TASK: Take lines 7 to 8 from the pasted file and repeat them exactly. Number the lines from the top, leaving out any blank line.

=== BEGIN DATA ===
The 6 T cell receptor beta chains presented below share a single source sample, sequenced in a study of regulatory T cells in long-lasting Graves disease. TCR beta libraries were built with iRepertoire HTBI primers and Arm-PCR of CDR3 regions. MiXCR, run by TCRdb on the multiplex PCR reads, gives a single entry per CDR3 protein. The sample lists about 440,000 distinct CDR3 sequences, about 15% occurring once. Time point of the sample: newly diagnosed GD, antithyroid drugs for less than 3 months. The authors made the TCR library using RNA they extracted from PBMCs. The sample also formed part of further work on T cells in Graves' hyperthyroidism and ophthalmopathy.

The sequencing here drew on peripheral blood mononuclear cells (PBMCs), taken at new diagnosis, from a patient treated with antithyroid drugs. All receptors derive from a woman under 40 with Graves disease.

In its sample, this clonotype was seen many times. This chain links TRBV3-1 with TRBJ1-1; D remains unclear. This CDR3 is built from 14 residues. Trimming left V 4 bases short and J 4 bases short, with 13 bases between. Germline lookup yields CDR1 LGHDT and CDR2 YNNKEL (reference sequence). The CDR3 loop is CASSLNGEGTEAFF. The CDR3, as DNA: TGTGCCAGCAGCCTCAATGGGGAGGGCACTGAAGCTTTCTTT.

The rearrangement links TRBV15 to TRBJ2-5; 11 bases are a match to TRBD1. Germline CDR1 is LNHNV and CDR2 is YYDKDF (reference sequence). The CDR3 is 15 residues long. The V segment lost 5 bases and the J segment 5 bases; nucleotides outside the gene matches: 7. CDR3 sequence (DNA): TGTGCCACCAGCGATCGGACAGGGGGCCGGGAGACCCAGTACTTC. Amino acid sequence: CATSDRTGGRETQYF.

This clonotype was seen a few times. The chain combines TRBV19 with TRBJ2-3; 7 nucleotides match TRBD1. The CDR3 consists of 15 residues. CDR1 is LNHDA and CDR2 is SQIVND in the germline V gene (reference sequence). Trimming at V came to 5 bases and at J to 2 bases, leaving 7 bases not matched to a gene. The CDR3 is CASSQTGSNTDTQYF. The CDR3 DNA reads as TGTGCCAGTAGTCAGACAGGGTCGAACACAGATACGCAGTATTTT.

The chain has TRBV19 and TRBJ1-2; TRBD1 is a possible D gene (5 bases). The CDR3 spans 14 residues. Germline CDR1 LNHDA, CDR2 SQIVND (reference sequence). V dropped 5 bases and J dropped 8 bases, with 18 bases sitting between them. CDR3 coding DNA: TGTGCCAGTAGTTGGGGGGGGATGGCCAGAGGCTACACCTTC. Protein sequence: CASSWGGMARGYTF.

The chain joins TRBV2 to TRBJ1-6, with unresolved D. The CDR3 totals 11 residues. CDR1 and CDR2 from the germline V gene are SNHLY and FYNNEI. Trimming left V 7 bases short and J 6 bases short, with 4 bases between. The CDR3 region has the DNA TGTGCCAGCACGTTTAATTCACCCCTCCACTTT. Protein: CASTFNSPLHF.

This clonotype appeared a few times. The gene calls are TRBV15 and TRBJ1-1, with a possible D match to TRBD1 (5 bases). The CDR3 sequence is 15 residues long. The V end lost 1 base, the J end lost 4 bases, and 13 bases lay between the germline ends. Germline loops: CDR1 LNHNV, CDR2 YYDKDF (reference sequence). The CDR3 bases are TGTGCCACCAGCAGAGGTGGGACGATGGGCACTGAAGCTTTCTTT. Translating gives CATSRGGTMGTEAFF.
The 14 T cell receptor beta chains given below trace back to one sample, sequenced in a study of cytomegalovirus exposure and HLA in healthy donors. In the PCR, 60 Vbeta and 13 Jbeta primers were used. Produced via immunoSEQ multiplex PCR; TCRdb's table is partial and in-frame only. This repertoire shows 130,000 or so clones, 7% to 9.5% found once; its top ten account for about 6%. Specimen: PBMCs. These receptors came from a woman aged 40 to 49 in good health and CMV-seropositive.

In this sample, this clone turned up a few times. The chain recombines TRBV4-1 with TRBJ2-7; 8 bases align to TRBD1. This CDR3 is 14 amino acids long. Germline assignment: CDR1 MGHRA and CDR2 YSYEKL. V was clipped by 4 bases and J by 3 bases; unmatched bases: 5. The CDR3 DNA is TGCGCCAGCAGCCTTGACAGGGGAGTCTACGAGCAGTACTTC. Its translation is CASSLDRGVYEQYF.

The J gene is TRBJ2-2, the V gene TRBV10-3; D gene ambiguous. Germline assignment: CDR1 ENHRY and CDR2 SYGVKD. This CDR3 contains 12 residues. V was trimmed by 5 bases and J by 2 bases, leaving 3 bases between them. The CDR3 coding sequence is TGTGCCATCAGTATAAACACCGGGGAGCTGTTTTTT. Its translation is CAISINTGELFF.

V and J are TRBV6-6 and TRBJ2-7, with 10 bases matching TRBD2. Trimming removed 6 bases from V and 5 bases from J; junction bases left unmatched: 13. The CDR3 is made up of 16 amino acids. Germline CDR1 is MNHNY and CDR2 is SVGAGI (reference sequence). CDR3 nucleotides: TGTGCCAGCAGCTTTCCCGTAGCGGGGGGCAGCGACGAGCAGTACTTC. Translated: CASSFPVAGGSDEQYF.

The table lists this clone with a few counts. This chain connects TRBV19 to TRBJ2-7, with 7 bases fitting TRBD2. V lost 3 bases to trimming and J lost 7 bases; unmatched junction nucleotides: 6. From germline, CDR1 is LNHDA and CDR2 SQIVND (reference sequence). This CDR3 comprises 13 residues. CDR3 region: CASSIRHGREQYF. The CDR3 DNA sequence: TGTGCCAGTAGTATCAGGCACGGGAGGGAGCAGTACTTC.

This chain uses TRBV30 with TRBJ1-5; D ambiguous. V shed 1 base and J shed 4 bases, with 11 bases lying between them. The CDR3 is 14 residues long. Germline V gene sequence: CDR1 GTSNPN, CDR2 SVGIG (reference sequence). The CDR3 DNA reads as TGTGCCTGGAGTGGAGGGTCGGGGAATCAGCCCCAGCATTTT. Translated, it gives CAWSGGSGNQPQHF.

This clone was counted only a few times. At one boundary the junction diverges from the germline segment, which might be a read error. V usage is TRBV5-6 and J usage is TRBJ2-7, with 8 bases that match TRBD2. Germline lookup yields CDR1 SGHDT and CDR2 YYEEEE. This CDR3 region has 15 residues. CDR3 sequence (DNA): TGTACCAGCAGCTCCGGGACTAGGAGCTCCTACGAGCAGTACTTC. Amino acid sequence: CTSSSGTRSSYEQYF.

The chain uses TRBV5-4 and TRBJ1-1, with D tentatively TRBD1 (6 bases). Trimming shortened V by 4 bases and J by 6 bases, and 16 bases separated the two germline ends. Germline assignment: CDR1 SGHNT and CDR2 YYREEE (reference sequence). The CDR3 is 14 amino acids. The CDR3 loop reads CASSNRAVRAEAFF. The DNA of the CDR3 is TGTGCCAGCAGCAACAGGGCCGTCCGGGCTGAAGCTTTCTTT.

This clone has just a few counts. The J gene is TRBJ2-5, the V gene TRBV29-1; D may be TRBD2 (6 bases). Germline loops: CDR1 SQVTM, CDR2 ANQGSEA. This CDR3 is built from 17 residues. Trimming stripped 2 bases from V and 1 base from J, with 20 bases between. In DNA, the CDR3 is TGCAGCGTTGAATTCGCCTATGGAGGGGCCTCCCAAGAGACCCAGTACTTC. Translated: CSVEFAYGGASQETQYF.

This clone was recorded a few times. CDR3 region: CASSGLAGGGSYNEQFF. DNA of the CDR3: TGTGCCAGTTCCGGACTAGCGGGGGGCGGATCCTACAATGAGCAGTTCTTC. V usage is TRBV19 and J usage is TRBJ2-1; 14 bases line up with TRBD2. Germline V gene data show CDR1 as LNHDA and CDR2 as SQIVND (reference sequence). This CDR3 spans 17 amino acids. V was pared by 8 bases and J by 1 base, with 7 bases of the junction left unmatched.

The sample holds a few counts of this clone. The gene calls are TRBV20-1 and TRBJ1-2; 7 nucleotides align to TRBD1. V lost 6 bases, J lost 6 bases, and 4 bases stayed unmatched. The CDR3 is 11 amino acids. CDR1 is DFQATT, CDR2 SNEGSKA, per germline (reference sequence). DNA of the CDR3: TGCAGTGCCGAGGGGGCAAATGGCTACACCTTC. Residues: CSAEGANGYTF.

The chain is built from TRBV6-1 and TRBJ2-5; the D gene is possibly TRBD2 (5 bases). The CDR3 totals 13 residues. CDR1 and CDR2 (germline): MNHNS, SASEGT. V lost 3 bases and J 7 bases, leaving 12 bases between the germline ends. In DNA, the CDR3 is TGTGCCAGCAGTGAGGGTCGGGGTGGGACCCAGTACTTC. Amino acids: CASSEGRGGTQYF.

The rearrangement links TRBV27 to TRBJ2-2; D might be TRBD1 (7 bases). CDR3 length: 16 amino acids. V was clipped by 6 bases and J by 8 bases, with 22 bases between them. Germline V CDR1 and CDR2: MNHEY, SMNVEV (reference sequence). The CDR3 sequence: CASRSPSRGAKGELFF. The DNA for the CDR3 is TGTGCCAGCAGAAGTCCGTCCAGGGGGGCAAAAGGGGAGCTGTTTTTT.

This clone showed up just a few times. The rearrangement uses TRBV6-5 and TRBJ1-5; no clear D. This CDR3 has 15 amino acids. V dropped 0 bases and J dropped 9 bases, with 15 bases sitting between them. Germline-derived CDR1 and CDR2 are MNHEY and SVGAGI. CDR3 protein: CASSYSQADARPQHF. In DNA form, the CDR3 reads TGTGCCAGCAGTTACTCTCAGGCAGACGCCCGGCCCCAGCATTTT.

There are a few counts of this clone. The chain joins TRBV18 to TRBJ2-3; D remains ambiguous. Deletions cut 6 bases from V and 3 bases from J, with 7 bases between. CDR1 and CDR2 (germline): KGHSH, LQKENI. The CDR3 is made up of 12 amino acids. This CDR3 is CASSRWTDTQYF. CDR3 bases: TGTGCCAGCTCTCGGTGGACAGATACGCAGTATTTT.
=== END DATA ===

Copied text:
The chain joins TRBV2 to TRBJ1-6, with unresolved D. The CDR3 totals 11 residues. CDR1 and CDR2 from the germline V gene are SNHLY and FYNNEI. Trimming left V 7 bases short and J 6 bases short, with 4 bases between. The CDR3 region has the DNA TGTGCCAGCACGTTTAATTCACCCCTCCACTTT. Protein: CASTFNSPLHF.

This clonotype appeared a few times. The gene calls are TRBV15 and TRBJ1-1, with a possible D match to TRBD1 (5 bases). The CDR3 sequence is 15 residues long. The V end lost 1 base, the J end lost 4 bases, and 13 bases lay between the germline ends. Germline loops: CDR1 LNHNV, CDR2 YYDKDF (reference sequence). The CDR3 bases are TGTGCCACCAGCAGAGGTGGGACGATGGGCACTGAAGCTTTCTTT. Translating gives CATSRGGTMGTEAFF.